1 in 3 Tennesseans Uses Narcotic Painkillers
And national research shows majority of prescription drug abusers supplied through family, friends
People with one or more of these risk factors accounted for 55 percent of all overdose deaths, the researchers found.
In 2011, Tim Jones said, there were 32,000 Tennesseans who received 25 or more prescriptions for opiates, and 5,500 who got prescriptions from 10 or more doctors.
"That's pretty hard to come up with a good explanation for," he said. "If you're getting that many prescriptions from that many doctors, you're working pretty hard at it."
The Tennessee findings become more disturbing when held next to a national U.S. study about the sources of illicit prescription drugs.
CDC researchers found that nearly two-thirds of people of people aged 12 and older who reported light nonmedical use of narcotic painkillers received the drugs for free from a friend or relative. The data came from an annual survey on drug use.
As use escalates to abuse -- to the point at which people are taking narcotic painkillers 200 or more days a year -- friends and family continue to be a major source of the drugs, with about 26 percent still freely given and another 23 percent purchased.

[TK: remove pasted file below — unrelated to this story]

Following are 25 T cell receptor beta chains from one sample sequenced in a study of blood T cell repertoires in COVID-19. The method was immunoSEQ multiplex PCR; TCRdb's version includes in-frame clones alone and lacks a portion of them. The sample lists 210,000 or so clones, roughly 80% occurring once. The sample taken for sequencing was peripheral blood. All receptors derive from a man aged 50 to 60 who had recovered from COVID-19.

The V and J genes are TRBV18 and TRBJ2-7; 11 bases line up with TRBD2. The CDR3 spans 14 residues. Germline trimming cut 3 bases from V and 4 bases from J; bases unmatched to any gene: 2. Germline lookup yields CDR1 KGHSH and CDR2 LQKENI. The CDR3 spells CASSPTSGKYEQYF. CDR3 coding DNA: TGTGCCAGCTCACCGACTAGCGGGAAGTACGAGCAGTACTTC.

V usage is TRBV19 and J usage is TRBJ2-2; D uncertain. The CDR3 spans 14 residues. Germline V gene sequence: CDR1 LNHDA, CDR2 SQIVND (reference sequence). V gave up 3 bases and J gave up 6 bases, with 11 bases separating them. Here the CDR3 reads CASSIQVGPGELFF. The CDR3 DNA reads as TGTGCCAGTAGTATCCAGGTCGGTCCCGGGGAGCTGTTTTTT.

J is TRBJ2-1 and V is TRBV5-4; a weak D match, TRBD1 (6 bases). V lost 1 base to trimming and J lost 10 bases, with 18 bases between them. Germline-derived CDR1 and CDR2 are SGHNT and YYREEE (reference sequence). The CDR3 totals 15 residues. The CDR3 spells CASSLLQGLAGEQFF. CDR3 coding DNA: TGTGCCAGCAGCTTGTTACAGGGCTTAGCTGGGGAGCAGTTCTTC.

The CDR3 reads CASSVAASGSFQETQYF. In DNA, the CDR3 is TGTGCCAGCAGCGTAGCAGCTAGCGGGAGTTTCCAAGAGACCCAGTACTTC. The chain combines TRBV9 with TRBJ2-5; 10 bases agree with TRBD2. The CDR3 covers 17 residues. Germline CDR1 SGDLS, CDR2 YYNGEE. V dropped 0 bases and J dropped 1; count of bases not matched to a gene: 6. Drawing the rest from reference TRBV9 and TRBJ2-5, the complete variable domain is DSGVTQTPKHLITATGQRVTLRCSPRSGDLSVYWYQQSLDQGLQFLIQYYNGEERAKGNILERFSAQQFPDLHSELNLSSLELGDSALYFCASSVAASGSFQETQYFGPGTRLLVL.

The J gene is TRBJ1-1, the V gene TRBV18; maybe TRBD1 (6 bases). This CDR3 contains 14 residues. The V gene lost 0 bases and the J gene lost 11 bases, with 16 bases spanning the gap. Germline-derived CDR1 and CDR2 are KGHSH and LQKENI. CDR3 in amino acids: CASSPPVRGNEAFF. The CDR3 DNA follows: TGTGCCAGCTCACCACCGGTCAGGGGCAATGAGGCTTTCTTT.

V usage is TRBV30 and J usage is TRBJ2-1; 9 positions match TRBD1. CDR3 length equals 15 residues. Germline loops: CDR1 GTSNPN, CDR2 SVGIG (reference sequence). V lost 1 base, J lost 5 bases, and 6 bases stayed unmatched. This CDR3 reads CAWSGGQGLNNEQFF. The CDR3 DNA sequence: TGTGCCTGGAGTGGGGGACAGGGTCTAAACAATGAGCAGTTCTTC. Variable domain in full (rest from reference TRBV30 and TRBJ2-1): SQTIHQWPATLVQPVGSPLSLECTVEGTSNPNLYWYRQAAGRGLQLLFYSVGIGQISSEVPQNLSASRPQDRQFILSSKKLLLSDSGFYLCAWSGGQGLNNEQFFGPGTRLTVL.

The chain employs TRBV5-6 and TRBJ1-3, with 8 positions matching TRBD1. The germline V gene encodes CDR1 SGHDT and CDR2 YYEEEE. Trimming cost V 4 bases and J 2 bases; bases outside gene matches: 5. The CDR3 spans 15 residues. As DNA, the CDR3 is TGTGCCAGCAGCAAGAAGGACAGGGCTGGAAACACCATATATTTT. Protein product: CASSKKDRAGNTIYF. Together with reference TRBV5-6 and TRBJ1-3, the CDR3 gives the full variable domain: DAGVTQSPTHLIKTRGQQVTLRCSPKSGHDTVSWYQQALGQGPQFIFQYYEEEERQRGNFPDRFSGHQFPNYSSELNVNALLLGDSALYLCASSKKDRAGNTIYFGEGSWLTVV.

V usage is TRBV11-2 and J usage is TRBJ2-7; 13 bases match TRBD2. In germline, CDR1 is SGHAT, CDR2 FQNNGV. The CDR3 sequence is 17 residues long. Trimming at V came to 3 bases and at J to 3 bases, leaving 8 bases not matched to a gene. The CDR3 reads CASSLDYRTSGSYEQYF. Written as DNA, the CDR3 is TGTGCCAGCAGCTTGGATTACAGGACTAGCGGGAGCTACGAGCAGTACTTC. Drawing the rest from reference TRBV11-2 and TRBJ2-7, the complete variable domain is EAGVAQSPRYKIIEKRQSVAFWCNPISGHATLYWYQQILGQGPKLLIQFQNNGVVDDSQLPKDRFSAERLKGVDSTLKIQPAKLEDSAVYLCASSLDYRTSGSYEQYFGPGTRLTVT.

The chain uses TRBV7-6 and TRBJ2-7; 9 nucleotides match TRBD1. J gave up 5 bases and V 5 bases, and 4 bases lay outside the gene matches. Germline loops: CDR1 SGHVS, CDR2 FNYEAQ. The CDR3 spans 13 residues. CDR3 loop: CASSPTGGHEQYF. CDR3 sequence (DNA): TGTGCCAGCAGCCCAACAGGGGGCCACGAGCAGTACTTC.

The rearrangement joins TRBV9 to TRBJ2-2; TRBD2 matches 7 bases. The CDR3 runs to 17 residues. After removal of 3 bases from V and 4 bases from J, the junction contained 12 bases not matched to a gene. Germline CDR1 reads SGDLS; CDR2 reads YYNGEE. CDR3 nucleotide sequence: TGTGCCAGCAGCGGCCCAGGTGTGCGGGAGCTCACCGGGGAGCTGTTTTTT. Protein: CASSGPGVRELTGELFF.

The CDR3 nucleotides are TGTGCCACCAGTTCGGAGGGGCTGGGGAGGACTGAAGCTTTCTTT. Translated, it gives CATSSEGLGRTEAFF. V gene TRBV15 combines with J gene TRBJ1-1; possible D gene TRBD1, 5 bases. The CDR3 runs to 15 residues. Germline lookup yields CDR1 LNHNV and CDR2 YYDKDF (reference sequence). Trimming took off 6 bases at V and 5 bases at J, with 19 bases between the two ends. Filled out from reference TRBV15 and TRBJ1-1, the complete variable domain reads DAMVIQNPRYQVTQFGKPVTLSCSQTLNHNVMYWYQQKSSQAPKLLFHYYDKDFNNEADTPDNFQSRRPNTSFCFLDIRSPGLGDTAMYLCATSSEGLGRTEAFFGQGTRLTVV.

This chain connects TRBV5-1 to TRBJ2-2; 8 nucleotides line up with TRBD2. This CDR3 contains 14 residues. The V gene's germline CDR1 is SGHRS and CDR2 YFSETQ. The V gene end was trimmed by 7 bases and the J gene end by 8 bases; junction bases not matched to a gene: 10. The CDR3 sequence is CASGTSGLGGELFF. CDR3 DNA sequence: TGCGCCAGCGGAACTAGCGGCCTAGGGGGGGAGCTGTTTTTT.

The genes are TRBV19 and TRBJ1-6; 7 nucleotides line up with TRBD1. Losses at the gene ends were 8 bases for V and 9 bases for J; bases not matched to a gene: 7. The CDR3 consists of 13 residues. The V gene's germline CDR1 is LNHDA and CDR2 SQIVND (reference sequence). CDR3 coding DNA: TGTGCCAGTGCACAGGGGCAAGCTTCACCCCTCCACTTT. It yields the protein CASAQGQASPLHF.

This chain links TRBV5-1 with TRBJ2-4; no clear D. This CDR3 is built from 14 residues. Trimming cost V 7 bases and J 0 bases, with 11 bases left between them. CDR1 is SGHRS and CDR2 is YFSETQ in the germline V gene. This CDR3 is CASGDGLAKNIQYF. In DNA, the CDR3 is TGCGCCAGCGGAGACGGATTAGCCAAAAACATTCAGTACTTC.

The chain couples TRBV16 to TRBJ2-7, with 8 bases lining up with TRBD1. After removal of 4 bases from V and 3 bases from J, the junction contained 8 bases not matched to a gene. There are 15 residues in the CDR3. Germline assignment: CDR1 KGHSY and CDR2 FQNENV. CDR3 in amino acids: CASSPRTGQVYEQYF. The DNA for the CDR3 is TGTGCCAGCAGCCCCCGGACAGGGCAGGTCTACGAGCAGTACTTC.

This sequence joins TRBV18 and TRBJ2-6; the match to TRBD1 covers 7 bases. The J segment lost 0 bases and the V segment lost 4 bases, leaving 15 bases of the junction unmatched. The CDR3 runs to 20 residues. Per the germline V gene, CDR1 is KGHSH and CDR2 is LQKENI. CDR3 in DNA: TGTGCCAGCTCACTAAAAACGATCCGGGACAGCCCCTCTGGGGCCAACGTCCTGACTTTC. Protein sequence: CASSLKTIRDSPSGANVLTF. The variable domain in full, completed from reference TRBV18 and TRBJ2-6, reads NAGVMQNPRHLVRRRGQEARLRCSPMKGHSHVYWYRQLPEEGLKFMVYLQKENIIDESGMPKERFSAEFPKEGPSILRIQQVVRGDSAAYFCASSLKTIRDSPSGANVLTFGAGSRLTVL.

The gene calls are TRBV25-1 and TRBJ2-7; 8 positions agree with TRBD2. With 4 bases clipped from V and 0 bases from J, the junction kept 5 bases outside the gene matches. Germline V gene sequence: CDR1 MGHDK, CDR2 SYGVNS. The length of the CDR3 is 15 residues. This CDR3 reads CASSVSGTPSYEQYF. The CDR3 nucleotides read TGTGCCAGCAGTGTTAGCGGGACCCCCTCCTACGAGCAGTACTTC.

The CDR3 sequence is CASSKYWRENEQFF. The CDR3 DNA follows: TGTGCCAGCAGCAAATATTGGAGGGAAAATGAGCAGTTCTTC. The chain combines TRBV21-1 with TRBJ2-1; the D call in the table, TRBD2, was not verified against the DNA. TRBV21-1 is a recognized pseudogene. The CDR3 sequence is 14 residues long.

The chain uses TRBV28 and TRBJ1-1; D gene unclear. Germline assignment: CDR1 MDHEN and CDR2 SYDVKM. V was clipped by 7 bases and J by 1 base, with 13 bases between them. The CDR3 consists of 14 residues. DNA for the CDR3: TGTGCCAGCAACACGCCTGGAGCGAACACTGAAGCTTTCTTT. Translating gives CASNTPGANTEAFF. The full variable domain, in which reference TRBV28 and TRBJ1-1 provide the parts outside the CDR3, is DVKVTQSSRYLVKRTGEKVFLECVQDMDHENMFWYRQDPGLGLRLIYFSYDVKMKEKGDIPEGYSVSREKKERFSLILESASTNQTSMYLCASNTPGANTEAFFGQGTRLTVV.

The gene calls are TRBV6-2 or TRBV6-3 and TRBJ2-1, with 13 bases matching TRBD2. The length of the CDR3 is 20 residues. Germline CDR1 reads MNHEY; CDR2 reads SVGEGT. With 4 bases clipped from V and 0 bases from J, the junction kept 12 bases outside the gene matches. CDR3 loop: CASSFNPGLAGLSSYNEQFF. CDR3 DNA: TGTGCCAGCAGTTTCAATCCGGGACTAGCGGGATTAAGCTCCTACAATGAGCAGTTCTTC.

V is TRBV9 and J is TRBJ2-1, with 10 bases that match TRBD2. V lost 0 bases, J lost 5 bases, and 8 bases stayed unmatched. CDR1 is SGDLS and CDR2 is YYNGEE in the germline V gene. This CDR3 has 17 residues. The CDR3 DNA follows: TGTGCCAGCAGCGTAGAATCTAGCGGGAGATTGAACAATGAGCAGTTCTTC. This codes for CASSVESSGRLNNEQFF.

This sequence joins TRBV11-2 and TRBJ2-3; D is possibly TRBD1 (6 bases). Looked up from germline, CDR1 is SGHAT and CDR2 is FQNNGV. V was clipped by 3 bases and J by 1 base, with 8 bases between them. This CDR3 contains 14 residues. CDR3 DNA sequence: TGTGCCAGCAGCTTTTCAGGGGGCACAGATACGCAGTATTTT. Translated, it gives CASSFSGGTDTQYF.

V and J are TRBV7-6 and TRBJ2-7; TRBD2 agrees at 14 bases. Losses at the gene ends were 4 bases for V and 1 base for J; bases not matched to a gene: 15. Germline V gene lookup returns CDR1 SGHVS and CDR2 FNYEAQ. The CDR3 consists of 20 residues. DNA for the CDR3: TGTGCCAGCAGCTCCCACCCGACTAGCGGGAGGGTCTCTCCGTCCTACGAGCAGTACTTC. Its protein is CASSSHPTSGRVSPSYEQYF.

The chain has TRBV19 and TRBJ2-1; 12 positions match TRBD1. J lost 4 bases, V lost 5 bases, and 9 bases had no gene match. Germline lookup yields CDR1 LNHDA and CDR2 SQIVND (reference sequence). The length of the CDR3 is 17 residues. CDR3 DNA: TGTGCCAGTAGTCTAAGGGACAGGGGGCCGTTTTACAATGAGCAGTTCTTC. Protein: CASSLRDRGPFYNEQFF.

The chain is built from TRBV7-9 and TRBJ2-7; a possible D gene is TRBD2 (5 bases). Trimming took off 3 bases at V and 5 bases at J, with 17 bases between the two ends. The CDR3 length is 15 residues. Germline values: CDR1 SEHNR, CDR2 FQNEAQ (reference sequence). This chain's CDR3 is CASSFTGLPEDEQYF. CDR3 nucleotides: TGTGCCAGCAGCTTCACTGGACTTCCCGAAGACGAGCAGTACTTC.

Those heavy users also rely on prescriptions from more than one doctor for 27 percent of their narcotic medications, and drug dealers for 15 percent.
"It is clear that as you require more and more drugs, you're going to seek more and varied sources," Christopher Jones said. "You are less likely to get [narcotics] from friends and family for free and more likely to get them prescribed by one or more physicians or buy them from a friend or relative or ... drug dealer."
Doctors can play a large role in controlling this form of drug abuse by using some healthy skepticism when considering a prescription, Tim Jones said.
"We have now made it mandatory that anytime an opiate prescription is written, the pharmacist who fills it has to put it in the database and physicians have to look when prescribing," he said. "Now I can sit at my desk and look up their record and see that they've received prescriptions from five different doctors over the past five weeks. I can look them in the face and say, 'I'm sorry, you're not being truthful and you're not getting it from me.'"
People also can help by properly disposing of medicine they no longer need, Christopher Jones said.